The battle of the best submissions

Spinnaker

A shark: a complete animal that not only brings its prey to submission but to ultimate defeat.

The shark moniker brands Gracie Jiu-Jitsu after Relson Gracie, a Brazilian fighter whose style of fighting is taught at a Jacksonville jiu-jitsu school.

Remo Kousins, a UNF marketing senior, and Sam Kanadilo, a UNF civil engineering senior, not only practice their skills at the school but are leaders in planning the North Florida Regional Gracie Tournament.

Kousins and Kanadilo are the president and vice president of the UNF Grappling Club, respectively. Grappling is a type of submission jiu-jitsu artists perform in order to get an opponent to tap out, Kanadilo said.

Both Kousins and Kanadilo said they want jiu-jitsu to become a collegiate sport, and that’s why they are hosting such a large tournament. Because Gracie will referee the tournament, and Daniel Moraes, a five-time jiu-jitsu champion, and Phil Cardella, a World Extreme Cagefighter, will be in attendance.

“The people we’re bringing in are pretty much a big deal,” Kousins said.

Kousins said because of all the work the Grappling Club has put into hosting this tournament, the club has worked harder than the UNF athletic teams have.

He said the upcoming tournament is the largest at the university level. And not only are college-aged Gracie jiu-jitsu artists from the Florida universities competing, but many schools such as Ludus Martial Arts in Jacksonville to jiu-jitsu schools all over the Southeast will compete, as well.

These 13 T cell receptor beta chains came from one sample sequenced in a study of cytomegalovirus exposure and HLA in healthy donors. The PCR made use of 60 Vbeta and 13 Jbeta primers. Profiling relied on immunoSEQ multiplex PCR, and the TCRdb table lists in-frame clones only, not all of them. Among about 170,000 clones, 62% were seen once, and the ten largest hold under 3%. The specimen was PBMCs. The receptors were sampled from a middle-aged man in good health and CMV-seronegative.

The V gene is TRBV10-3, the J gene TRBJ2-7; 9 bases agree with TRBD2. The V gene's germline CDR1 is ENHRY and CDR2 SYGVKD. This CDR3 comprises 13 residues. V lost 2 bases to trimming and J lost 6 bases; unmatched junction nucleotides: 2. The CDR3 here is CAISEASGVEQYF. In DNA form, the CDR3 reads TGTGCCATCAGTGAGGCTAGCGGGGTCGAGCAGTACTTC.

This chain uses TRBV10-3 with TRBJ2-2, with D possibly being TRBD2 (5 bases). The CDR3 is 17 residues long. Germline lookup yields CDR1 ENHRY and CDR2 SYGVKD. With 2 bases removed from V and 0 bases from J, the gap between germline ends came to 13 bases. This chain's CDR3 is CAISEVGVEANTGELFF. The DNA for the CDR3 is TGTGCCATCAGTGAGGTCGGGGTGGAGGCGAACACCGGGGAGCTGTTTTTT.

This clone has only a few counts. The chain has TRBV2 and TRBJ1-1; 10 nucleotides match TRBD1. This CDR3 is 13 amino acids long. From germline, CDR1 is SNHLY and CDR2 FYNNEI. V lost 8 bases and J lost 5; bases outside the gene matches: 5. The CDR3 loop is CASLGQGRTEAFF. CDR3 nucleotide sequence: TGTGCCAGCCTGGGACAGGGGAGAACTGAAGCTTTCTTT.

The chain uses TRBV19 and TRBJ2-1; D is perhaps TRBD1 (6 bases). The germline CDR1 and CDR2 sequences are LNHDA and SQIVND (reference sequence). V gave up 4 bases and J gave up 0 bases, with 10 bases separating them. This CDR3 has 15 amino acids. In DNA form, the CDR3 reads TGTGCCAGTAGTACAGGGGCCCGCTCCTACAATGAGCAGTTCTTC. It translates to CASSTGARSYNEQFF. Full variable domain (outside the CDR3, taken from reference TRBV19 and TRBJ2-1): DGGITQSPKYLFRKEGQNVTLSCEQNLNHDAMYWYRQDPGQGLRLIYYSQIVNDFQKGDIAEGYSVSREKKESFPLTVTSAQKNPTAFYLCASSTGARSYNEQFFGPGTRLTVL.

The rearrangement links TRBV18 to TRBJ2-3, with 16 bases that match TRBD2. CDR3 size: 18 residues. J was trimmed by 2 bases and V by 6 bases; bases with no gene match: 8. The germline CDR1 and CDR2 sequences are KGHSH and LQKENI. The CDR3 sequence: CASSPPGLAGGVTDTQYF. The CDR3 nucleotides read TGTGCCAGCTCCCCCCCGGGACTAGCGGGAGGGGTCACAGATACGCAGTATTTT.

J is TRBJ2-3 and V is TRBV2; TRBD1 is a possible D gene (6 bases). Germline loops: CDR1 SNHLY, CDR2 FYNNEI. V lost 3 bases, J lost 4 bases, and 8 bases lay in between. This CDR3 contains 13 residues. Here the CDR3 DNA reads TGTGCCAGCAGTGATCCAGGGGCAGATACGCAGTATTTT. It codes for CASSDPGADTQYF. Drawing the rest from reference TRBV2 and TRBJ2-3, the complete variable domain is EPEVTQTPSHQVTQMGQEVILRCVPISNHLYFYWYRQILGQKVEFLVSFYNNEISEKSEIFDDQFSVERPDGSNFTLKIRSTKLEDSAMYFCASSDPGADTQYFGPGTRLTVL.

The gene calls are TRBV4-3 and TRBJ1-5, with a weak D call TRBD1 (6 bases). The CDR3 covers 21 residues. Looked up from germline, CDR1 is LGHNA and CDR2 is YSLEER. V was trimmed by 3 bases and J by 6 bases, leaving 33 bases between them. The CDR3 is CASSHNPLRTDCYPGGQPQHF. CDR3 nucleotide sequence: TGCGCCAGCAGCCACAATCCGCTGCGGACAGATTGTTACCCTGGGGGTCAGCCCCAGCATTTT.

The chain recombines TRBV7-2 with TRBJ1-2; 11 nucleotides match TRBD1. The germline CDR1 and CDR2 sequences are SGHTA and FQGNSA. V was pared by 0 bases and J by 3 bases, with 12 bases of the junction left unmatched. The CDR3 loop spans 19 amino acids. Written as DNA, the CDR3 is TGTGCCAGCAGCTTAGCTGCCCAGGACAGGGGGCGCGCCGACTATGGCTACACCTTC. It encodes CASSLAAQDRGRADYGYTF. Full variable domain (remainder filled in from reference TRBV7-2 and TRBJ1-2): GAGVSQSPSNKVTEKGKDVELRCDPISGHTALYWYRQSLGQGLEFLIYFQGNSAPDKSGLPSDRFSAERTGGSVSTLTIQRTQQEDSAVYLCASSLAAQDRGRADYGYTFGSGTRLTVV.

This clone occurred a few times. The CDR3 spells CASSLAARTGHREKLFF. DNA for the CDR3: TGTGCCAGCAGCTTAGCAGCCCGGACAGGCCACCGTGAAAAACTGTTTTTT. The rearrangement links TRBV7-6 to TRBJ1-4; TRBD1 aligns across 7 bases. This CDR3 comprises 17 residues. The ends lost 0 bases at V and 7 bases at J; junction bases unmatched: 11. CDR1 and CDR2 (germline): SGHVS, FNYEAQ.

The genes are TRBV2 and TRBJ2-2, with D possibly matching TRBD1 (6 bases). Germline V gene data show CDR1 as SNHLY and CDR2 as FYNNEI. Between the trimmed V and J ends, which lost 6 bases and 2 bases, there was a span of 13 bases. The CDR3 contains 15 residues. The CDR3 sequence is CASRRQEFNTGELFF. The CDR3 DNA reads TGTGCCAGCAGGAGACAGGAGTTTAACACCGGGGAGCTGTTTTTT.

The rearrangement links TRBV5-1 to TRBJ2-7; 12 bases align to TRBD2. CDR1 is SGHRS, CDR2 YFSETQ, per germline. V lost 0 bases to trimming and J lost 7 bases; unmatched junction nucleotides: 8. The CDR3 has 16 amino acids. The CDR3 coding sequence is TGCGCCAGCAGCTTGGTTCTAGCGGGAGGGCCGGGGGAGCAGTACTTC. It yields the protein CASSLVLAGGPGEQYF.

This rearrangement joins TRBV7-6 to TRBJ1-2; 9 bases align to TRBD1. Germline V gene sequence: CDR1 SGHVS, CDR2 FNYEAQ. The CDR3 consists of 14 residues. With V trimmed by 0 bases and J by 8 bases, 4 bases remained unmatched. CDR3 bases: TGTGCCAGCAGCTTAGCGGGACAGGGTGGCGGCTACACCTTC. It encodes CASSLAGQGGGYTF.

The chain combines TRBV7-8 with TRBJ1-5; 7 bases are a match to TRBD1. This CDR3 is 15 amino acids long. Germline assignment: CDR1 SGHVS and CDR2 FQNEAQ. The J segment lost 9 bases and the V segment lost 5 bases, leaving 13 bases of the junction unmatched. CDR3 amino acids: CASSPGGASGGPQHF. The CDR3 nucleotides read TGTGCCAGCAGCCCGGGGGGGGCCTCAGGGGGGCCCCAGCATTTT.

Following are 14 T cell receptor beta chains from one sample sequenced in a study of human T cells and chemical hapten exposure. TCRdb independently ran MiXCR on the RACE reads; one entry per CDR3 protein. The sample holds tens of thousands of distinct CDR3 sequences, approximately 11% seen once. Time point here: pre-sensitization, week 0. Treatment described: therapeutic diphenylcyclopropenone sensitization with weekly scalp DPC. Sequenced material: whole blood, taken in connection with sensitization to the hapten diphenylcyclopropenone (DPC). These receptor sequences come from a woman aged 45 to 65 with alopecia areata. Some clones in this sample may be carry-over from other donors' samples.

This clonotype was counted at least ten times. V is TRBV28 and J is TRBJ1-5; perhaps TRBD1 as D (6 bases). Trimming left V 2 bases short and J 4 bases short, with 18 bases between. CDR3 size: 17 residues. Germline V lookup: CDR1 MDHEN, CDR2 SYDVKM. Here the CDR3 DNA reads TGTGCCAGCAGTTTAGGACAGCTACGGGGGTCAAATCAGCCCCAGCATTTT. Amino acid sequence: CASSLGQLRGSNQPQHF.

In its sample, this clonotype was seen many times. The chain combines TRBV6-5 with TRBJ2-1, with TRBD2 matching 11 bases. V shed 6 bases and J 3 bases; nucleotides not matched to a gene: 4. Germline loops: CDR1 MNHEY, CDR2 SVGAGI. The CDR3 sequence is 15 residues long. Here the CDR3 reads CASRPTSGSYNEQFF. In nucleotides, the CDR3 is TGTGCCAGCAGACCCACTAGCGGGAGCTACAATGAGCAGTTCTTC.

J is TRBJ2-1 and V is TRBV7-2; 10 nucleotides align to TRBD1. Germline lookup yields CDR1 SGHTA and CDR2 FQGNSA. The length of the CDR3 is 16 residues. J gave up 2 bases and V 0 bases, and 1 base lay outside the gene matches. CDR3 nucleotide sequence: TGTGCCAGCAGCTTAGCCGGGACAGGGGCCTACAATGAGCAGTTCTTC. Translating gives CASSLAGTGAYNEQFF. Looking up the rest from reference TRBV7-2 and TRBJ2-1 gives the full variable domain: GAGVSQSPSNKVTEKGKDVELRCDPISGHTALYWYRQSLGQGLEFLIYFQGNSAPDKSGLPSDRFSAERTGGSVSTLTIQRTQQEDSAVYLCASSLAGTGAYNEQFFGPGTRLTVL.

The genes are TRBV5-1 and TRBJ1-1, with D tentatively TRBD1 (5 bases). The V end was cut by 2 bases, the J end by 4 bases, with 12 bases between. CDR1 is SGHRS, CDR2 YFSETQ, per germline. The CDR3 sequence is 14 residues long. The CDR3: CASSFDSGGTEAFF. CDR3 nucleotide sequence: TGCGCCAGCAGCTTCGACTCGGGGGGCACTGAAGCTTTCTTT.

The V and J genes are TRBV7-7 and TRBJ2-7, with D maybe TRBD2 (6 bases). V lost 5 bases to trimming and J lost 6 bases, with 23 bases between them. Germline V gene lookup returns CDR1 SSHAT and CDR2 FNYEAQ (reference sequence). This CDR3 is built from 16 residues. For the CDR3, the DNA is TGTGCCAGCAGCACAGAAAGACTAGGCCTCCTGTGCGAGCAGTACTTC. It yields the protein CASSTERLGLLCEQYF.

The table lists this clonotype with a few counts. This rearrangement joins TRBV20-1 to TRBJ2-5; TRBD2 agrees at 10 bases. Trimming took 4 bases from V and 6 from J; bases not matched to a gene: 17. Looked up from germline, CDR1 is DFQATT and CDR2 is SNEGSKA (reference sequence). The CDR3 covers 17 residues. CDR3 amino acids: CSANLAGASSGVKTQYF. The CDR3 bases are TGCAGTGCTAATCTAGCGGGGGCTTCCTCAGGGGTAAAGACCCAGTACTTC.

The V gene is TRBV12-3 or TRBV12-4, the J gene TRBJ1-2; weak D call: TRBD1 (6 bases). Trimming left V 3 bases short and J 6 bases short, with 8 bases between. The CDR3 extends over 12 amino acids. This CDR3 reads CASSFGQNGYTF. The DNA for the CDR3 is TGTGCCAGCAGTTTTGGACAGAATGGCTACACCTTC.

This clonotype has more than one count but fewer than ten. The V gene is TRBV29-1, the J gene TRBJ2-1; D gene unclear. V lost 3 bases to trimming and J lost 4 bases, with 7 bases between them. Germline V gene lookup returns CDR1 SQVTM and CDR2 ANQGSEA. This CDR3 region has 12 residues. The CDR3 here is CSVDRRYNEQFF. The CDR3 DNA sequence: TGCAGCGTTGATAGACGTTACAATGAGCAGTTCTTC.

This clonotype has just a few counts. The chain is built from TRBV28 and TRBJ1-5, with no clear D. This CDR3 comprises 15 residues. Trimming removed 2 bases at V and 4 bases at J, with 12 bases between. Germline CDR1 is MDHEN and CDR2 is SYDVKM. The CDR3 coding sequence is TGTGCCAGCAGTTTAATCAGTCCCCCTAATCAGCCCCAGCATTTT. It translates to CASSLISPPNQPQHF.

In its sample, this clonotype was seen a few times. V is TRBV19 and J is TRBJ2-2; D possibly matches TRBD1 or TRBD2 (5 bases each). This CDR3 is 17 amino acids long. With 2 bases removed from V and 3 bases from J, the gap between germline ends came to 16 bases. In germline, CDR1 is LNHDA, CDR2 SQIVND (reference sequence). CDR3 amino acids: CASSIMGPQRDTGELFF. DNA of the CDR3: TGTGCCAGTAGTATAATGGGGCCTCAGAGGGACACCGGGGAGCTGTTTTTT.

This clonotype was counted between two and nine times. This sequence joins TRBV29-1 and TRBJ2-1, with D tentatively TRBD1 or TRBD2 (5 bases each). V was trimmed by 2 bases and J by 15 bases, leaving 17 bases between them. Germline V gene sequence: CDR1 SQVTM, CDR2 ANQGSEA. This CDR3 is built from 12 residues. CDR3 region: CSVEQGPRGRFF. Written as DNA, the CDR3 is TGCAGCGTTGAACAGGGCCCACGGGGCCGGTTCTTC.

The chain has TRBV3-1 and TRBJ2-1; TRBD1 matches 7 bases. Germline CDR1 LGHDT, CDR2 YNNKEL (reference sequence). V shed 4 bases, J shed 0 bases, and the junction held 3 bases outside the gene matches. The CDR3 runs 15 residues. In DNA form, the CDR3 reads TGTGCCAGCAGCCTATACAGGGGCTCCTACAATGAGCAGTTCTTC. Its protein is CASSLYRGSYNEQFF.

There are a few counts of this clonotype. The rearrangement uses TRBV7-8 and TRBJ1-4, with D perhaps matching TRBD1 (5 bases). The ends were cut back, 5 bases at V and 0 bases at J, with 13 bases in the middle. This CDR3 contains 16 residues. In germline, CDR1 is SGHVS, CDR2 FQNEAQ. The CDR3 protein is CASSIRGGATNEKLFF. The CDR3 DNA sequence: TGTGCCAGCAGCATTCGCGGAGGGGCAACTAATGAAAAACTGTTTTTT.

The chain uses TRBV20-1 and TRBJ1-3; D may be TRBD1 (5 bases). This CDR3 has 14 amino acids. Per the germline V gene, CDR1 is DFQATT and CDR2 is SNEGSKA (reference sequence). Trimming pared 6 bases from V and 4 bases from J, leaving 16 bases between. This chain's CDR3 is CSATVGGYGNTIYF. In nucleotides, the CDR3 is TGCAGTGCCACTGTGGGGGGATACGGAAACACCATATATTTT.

With achievements such as placing first in the men’s No-GI — or, no uniform — intermediate feather weight and second in the No-GI intermediate welter-weight competition at the North American Grappling Association U.S. Nationals Feb. 12, Kousins and Kanadilo will also compete in the tournament in their respective classes.

The recognition comes from the time the two put into the sport. Kanadilo said he and Kousins train at Relson Gracie Jacksonville four times a week under Moraes, and in the past, the Grappling Club met three times week, but now it only meets on Fridays.

The club mainly focuses on Gracie jiu-jitsu, and about 29 students make up its membership, which is a perfect club size, Kanadilo said.

Seeing friends train in jiu-jitsu inspired the pair to start it themselves. Kousins said his friend trained at a Gracie school and decided he wanted to do it, too. He said he practiced martial arts for all of his life, and he’s a fan of Mixed Martial Arts and Ultimate Fighting Championship.

Kanadilo said he originally started out with taekwondo, practiced it for eight years and even went to nationals, but he moved to jiu-jitsu four years after one of his friends put him in weird submissions.

He said jiu-jitsu helps build muscles and makes use of every muscle.

Regardless of how they place in the tournament, Kousins and Kanadilo will move on to a world’s event in Long Beach, Calif., with fellow club member David Daniels in July.

While he didn’t want to brag, Kousins is confident in his future in jiu-jitsu.

“I will become a world champion,” Kousins said.

The North Florida Regional Gracie Tournament goes down Saturday, April 2, at 9 a.m. in the UNF Arena. There will be a weigh-in scheduled for April 1 at Pulse Fitness April 1. Anyone interested in Gracie jiu-jitsu can check out the UNF Grappling Club in the UNF Arena, room 1062 on Fridays at 7:30 p.m.